Massive Attack and the search for Shara Nelson [March 11, 1991]
This week’s number 12: “Unfinished Sympathy”, Massive Attack
“Unfinished Sympathy”, Massive Attack
Whatever happened to Shara Nelson?
I admit, it’s not something I really thought about until this week, when I started looking into the history of Massive Attack and “Unfinished Sympathy”. She was, to me, one of the interchangeable voices that swam between the beats in the early years of electronica.
As it turns out, Nelson went through a tough time recently. Back in 2011, she was the subject of a restraining order after years of harassing DJ Pete Tong, who she claimed was her husband and father of her son. The Sun newspaper wrote a gross headline about the event: “It’s all gone Pete Tong for Massive Attack star Shara Nelson”. The Guardian published a more sympathetic editorial by her friend, Saint Etienne’s Bob Stanley, which seemed to indicate that she had developed serious mental health issues and deserved help.
There’s not a lot of other public information available. It’s actually hard to find out anything about Shara Nelson, except what you learn from listening to her music. And then you feel like you know everything about her. There’s a raw, vulnerable quality to her voice that makes every song sound like a plea for empathy. Intimacy. Connection.
That sense of intimacy is the engine that powers Massive Attack’s best song (and one of the best songs of the 90s), “Unfinished Sympathy”.
“Unfinished Sympathy” is all about conflict. Jangling trip-hop beats, which sound remarkably progressive by 1991 standards, crashing into a lush orchestral arrangement. Massive Attack initially tried creating this sound with synths, but instead ended up selling their car to pay for a real live orchestra.
It builds and builds and then… a soaring voice emerges from the chaos, tying the whole thing together with some of the most aching, yearning lyrics ever uttered in a studio. “You’re the book that I have opened / And now I’ve got to know much more.” A thousand lovelorn teenage mixtapes suddenly found their opening track.
Nelson wrote the lyrics and most of the melody for “Unfinished Sympathy”. The story goes that they she was working on the Blue Lines sessions while trying to write some of her own material. The band heard her singing the tune during a break, and were so taken by it that they decided to build track around it.
She’s also the focal point of the video, an unbroken steadicam shot that moves through an LA barrio during golden hour. Things happen around Nelson as she strides down the street in a high-collared mourning dress, but she is oblivious to all of them. She looks genuinely sad, like she’s feeling every syllable of the lyrics, like the wound’s still raw.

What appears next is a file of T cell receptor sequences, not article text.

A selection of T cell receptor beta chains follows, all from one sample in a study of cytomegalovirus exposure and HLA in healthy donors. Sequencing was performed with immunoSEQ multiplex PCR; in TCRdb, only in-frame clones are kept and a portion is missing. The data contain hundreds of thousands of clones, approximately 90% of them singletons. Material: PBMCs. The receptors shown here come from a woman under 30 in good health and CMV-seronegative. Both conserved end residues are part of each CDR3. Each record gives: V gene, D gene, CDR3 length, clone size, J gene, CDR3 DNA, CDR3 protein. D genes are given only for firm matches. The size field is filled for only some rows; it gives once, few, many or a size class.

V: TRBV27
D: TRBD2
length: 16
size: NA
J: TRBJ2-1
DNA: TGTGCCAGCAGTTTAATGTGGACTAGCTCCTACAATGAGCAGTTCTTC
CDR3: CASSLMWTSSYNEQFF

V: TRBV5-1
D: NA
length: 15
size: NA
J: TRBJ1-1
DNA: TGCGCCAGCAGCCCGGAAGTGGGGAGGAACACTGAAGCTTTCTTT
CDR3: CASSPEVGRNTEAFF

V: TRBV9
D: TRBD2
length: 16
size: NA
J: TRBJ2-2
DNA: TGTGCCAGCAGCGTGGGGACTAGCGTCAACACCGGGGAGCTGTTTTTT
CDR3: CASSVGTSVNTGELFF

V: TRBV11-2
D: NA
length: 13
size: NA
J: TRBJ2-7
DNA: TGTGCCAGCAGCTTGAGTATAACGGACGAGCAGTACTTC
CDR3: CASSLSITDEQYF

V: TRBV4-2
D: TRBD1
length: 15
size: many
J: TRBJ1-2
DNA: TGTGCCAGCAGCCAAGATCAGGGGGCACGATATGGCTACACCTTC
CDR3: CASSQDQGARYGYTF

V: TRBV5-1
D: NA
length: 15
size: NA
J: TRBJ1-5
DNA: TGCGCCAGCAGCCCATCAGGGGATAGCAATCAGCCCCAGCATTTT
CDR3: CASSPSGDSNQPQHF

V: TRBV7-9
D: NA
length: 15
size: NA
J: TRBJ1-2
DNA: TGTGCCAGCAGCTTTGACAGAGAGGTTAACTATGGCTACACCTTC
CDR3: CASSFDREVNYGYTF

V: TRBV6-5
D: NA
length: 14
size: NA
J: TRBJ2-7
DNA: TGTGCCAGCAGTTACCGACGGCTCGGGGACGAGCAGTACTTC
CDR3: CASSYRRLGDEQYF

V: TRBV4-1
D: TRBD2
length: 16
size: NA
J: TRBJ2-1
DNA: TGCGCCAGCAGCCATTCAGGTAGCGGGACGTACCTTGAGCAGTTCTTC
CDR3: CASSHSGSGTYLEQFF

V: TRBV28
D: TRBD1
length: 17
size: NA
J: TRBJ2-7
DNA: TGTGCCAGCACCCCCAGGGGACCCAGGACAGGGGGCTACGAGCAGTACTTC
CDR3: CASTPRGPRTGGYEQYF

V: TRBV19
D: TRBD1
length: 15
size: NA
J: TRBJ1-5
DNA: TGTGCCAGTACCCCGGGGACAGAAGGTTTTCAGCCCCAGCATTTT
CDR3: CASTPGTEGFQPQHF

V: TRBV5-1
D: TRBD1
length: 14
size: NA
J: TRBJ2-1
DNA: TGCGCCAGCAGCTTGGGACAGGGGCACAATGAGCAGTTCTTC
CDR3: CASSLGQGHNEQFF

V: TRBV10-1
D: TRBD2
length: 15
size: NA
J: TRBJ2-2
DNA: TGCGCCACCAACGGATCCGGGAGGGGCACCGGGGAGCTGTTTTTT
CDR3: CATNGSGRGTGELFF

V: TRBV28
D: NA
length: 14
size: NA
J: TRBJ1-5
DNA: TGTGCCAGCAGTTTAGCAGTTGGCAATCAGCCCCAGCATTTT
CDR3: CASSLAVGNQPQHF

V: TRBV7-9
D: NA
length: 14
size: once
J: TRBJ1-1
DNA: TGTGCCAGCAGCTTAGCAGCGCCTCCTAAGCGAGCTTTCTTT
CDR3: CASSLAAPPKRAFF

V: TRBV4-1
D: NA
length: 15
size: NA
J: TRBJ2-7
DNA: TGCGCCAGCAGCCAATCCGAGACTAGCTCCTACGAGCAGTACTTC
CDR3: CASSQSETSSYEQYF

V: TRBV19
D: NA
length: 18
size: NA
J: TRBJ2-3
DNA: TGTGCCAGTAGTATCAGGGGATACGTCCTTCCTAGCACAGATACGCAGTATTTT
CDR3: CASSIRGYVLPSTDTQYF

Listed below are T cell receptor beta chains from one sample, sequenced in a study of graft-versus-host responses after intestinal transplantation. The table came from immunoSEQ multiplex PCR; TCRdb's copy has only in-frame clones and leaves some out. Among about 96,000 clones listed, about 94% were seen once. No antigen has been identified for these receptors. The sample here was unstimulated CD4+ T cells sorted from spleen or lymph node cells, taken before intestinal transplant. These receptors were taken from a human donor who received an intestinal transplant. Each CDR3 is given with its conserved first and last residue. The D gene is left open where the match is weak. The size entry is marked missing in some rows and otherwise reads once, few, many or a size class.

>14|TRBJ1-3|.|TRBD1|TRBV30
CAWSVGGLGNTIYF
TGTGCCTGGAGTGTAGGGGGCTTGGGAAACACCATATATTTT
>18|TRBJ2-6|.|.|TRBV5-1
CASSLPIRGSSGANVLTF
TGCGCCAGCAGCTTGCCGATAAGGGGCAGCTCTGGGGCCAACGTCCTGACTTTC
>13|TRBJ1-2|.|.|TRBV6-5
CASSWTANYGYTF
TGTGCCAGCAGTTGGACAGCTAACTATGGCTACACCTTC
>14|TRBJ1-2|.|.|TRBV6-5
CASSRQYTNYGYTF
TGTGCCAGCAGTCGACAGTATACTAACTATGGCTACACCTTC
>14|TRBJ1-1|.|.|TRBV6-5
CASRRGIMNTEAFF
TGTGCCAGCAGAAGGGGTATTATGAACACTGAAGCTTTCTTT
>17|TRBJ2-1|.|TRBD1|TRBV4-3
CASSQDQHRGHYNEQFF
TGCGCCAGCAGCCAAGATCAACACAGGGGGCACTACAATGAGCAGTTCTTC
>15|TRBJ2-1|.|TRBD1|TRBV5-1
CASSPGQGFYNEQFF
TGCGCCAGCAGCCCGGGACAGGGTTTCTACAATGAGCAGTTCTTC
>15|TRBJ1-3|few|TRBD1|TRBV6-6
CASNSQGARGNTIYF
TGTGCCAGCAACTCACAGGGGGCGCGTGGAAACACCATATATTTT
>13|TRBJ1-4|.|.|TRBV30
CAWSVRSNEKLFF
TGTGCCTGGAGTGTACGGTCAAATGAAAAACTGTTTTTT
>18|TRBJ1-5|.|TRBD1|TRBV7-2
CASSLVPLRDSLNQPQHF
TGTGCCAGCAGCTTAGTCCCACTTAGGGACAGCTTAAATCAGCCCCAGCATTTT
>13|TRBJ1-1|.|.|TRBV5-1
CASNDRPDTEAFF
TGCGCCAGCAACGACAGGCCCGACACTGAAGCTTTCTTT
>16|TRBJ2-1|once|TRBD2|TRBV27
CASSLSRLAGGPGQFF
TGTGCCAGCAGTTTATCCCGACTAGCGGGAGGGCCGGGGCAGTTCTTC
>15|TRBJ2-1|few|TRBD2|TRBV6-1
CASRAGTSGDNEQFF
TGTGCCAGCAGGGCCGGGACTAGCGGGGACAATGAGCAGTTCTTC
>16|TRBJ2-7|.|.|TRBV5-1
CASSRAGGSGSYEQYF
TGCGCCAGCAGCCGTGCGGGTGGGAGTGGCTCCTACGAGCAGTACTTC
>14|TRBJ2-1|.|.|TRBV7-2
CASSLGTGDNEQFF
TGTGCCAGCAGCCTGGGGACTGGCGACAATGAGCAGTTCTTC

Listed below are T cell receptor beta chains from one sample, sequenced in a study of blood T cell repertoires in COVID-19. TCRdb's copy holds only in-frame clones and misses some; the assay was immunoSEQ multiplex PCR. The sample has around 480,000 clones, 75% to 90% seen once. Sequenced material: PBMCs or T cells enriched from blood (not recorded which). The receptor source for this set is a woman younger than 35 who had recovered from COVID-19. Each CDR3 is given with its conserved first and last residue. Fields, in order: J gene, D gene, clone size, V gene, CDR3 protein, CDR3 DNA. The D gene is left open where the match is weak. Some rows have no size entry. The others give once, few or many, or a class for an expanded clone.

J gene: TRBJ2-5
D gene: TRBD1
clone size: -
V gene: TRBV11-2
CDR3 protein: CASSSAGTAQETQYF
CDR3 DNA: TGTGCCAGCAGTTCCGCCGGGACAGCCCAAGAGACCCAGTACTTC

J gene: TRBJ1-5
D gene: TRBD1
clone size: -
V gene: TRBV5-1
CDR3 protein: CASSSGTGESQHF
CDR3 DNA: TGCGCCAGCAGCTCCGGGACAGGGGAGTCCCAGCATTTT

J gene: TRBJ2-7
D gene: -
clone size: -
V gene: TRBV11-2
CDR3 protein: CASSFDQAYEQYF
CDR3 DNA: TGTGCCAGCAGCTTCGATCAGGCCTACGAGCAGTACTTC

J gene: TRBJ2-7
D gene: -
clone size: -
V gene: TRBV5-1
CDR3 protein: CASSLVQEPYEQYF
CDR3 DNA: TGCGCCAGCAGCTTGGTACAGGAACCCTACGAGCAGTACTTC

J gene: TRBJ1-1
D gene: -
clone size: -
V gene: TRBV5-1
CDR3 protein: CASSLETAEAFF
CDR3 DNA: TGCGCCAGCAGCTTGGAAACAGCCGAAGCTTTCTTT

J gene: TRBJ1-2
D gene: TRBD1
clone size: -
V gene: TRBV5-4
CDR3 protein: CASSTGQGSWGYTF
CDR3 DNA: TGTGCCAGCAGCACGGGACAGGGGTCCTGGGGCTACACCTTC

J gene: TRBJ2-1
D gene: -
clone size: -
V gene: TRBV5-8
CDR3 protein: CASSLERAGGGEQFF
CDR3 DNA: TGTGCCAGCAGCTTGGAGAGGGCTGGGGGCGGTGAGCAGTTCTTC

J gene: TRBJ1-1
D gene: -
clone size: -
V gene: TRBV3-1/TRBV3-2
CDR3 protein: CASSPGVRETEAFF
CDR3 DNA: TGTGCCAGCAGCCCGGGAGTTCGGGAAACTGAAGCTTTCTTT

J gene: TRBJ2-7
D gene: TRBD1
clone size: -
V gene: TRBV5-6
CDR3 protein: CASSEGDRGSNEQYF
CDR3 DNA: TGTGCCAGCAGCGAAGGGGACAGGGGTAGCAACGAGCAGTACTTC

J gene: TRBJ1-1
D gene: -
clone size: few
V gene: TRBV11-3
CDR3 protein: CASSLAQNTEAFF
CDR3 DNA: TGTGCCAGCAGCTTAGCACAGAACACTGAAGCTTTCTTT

Despite her contributions, Shara Nelson was never really a formal member of Massive Attack. The track on Blue Lines before “Unfinished Sympathy” is a band manifesto called “Five Man Army”. Nelson is not one of the five men.
Massive Attack went from strength to strength, and eventually found the sweet spot between critical acclaim and selling absolute truckloads of records. Shara Nelson dropped two quite good solo albums but mostly continued as a guest vocalist on other songs.
Doesn’t it kind of feel like she was cheated? I think she deserved more.
In the opening paragraph, I referred to her as an “interchangeable voice”, and it’s important to remember that this was literally true in the early days of dance and electronic music. House music DJs sprinkled their mixes with soul samples and it never occurred to anyone to acknowledge the person (often a Black woman) who provided the voice. A couple of high-profile examples sping to mind:
“Ride On Time” by Black Box: based on an uncredited sample performed by Loletta Holloway (who was pissed off and tried to sue), re-recorded with vocals from a young and uncredited Heather Small, performed on TV by a third woman who is a lip-syncing model
“Everybody Everybody” by Black Box: vocals by the extremely famous Martha Wash (of “It’s Raining Men” fame) who is uncredited and replaced in the video by a lip-syncing model
“Gonna Make You Sweat” by C+C Music Factory: Another uncredited Martha Wash, this time replaced by a lip-syncing model who claims for years that she’s not lip-syncing
None of this is Massive Attack’s fault, and Shara Nelson is at least prominently featured in the video and credits for her songs.
But this was the cultural context of the time. Black female vocalists simply didn’t get the acknowledgment they deserved. Are things better now, in an age of hastags and cancel culture? I hope so. You’ll have to ask someone smarter and younger than me.
There’s not much information about Shara Nelson on the internet, and I don’t feel like digging any deeper. I’m glad she has her privacy. I hope she’s well. I know she is still making music, which is what matters. Last year, she did a track called “This is Real” with Charles Webster. She still sings like she feels every syllable.
Elsewhere in the charts
The Clash remain at Number One with “Should I Stay or Should I Go”. Many, many jeans were sold because of that song.
Quartz entered the top ten with a mellow reworking of Carly Simon’s “It’s Too Late”. Vocals are by a young Dina Carroll, who went on to have a much better solo career.
Two VERY EXCITING new entries in the top 20 from Chesney Hawkes and REM. We’ll be discussing those at length soon.
Hey, remember that time Anthony Head, aka Giles from Buffy, released an 80s-dance tinged version of “Sweet Transvestite”? I don’t. Maybe we all just collectively agreed to forget, in which case I’m sorry I brought it up.
This week’s lucky Top of the Pops audience would have seen performances from Chesney Hawkes, Ride, Massive Attack, and Happy Mondays, which is actually a great lineup. You’d go see a festival with that bill.
I guess it’s Red Nose Day because “The Stonk” by Hale and Pace is Number One.